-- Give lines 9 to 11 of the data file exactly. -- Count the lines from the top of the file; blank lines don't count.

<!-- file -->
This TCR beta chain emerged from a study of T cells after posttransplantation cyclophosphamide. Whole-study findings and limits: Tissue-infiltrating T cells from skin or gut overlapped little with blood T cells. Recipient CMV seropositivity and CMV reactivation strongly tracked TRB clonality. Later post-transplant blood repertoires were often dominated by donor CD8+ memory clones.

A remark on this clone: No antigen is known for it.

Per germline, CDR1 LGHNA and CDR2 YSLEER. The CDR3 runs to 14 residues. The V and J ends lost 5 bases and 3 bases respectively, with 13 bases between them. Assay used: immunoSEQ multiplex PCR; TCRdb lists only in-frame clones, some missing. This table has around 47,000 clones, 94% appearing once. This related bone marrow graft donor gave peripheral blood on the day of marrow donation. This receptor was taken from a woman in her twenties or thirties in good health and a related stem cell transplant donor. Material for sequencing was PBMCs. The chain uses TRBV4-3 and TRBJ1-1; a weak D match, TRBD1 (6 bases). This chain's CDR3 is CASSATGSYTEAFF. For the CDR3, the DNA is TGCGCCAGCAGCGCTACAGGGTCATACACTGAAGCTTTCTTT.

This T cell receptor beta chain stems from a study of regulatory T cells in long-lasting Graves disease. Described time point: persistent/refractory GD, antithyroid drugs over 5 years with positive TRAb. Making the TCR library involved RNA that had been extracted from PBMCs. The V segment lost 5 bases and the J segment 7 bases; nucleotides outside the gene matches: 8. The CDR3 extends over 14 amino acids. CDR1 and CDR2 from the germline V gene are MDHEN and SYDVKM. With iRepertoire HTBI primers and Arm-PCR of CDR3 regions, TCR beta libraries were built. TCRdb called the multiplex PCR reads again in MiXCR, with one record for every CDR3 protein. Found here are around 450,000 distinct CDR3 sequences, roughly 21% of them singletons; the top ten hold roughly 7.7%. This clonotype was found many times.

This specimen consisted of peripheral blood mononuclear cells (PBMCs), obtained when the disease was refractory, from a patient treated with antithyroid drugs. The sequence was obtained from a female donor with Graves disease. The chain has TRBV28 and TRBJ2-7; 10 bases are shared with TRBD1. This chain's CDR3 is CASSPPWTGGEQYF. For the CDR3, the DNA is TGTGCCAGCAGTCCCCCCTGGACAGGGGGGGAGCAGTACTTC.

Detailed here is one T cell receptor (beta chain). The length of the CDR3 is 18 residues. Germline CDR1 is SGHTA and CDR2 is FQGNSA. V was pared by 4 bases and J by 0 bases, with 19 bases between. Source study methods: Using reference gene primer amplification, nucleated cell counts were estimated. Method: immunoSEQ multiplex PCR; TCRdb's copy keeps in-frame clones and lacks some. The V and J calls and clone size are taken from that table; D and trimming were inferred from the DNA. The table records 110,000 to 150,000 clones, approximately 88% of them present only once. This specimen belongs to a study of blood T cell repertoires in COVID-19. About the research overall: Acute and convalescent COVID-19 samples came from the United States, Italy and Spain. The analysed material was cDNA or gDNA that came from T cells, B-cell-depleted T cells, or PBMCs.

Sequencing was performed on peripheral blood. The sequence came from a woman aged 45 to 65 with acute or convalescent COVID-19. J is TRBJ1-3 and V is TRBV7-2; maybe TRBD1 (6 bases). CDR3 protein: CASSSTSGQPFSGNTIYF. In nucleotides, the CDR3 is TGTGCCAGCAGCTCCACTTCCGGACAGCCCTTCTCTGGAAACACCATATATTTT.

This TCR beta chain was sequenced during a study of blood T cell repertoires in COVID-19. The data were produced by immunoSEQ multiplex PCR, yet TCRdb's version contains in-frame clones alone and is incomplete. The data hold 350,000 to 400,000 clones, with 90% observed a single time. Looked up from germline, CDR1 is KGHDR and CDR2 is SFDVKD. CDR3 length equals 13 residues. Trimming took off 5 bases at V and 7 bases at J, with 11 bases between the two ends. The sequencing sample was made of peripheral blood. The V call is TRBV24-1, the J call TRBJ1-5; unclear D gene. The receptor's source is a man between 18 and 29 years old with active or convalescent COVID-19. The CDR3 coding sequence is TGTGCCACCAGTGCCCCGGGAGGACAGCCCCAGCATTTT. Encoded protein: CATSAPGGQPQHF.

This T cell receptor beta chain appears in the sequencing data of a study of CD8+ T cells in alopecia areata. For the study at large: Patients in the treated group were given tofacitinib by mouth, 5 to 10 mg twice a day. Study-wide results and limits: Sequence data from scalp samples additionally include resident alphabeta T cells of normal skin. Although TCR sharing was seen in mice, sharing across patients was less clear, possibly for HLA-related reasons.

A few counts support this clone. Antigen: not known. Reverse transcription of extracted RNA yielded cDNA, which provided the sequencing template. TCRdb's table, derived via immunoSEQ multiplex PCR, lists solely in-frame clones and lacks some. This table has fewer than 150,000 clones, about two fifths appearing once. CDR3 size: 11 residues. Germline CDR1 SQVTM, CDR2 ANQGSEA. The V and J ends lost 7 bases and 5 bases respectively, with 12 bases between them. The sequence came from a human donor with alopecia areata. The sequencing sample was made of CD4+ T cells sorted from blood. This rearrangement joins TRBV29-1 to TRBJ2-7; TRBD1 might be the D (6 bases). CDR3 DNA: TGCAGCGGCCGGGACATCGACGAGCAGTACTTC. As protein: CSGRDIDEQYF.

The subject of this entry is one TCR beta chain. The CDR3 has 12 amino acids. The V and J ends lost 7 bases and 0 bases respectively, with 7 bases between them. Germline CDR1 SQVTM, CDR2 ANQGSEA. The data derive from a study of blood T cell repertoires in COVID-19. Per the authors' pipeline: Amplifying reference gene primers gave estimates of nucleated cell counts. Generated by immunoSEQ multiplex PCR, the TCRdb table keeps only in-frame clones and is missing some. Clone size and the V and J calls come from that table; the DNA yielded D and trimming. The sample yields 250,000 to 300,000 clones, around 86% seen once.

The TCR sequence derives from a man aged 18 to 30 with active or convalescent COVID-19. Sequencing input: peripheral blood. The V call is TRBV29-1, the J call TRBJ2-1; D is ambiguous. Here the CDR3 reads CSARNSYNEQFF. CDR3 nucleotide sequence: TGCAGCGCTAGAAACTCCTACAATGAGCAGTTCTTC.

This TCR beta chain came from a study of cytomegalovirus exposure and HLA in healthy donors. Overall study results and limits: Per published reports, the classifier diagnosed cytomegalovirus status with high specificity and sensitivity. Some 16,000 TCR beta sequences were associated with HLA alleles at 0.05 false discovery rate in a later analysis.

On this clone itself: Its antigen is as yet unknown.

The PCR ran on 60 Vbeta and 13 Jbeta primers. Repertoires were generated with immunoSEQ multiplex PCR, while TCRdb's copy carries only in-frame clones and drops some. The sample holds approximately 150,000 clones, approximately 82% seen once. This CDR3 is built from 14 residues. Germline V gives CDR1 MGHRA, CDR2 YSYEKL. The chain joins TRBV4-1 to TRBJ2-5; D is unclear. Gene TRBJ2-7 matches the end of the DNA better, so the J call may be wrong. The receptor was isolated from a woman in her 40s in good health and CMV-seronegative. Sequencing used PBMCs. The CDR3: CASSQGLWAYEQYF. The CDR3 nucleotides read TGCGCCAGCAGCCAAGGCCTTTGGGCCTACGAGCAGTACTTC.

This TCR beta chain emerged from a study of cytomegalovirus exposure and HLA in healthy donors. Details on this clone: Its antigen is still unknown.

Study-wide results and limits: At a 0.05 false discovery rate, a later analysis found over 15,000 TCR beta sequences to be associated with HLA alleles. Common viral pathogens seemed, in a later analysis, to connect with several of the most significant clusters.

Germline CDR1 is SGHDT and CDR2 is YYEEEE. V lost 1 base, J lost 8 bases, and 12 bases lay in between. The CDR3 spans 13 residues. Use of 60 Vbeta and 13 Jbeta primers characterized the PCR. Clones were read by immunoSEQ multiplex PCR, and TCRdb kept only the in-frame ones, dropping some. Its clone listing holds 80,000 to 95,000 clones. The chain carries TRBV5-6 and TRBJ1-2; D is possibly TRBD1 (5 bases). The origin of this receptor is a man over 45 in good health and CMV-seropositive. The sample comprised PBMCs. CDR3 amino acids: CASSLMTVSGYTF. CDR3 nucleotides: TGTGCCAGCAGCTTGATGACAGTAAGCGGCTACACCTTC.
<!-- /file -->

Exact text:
This T cell receptor beta chain appears in the sequencing data of a study of CD8+ T cells in alopecia areata. For the study at large: Patients in the treated group were given tofacitinib by mouth, 5 to 10 mg twice a day. Study-wide results and limits: Sequence data from scalp samples additionally include resident alphabeta T cells of normal skin. Although TCR sharing was seen in mice, sharing across patients was less clear, possibly for HLA-related reasons.

A few counts support this clone. Antigen: not known. Reverse transcription of extracted RNA yielded cDNA, which provided the sequencing template. TCRdb's table, derived via immunoSEQ multiplex PCR, lists solely in-frame clones and lacks some. This table has fewer than 150,000 clones, about two fifths appearing once. CDR3 size: 11 residues. Germline CDR1 SQVTM, CDR2 ANQGSEA. The V and J ends lost 7 bases and 5 bases respectively, with 12 bases between them. The sequence came from a human donor with alopecia areata. The sequencing sample was made of CD4+ T cells sorted from blood. This rearrangement joins TRBV29-1 to TRBJ2-7; TRBD1 might be the D (6 bases). CDR3 DNA: TGCAGCGGCCGGGACATCGACGAGCAGTACTTC. As protein: CSGRDIDEQYF.

The subject of this entry is one TCR beta chain. The CDR3 has 12 amino acids. The V and J ends lost 7 bases and 0 bases respectively, with 7 bases between them. Germline CDR1 SQVTM, CDR2 ANQGSEA. The data derive from a study of blood T cell repertoires in COVID-19. Per the authors' pipeline: Amplifying reference gene primers gave estimates of nucleated cell counts. Generated by immunoSEQ multiplex PCR, the TCRdb table keeps only in-frame clones and is missing some. Clone size and the V and J calls come from that table; the DNA yielded D and trimming. The sample yields 250,000 to 300,000 clones, around 86% seen once.